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Explain how to balance the tension between confidentiality and openness in records and reports

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NOTE: Although this page has been marked as complete, it has not yet been peer-reviewed or quality-assured, therefore it should be considered a ‘first draft‘ and any information should be fact-checked independently.

As a rule, practitioners should always respect the confidentiality of the individuals that they work with and obtain their consent before sharing information. However, there will be times when information will need to be shared with others without the individual’s consent. This can result in tension and dilemmas.

A good example of this is when an individual discloses that they have been a victim of abuse and wants you to keep it a secret. You would explain that you are unable to keep their disclosure confidential because you have a duty of care to protect the individual and others from abuse and to do this you must make a record of their disclosure and share it with others.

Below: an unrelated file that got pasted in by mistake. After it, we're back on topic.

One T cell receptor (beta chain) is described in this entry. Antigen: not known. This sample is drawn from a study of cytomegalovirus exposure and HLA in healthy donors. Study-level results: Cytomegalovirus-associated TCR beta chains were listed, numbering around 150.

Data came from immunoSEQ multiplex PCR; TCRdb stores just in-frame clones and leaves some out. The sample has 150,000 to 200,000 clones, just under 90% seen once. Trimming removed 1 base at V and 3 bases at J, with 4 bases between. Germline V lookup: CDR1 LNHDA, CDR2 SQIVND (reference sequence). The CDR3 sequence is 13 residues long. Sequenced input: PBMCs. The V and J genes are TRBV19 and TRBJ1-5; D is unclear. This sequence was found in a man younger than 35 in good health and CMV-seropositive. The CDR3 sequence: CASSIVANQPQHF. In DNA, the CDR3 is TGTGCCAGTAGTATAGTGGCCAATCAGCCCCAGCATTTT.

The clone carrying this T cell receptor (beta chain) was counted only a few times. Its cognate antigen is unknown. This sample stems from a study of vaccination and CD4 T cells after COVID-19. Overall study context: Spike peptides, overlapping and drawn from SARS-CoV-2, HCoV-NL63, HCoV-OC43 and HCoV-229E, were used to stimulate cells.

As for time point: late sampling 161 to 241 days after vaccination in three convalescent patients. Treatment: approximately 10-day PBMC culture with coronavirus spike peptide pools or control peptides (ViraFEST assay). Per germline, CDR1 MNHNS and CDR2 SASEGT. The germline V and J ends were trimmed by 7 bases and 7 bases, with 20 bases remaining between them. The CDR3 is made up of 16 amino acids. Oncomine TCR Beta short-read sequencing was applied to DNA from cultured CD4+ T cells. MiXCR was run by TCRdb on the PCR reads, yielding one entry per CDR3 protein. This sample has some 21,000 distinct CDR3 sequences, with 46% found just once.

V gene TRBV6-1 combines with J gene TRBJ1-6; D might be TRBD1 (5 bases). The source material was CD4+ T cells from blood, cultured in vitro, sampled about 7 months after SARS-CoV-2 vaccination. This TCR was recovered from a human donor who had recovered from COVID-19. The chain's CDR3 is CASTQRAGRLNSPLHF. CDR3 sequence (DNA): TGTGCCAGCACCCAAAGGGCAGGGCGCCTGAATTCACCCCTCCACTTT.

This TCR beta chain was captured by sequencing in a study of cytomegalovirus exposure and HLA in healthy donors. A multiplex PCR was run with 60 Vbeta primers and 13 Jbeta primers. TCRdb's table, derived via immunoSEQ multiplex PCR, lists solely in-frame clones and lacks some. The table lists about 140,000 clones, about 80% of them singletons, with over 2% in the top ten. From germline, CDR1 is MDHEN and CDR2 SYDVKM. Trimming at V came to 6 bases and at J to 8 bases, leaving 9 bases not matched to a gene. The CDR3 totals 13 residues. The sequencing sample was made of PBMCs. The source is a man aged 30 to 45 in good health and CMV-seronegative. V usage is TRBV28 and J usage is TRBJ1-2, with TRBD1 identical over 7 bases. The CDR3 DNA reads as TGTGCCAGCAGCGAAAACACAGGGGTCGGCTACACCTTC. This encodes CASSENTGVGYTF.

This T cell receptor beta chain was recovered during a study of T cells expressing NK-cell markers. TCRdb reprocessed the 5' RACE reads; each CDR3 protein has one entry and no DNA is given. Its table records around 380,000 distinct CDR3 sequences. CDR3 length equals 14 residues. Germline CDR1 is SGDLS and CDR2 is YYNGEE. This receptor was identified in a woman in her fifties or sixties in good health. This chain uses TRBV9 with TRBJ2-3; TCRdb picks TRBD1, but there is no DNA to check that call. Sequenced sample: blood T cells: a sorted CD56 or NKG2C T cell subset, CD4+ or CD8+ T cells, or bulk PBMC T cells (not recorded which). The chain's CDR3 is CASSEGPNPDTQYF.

However, you should also reassure the individual that their disclosure will only be shared with those that need to know as part of the protection and safeguarding process.

Generally, information should be shared if there is a risk of harm to an individual if not shared. If you are not sure, you should discuss the issue with your manager who will be able to provide further guidance.

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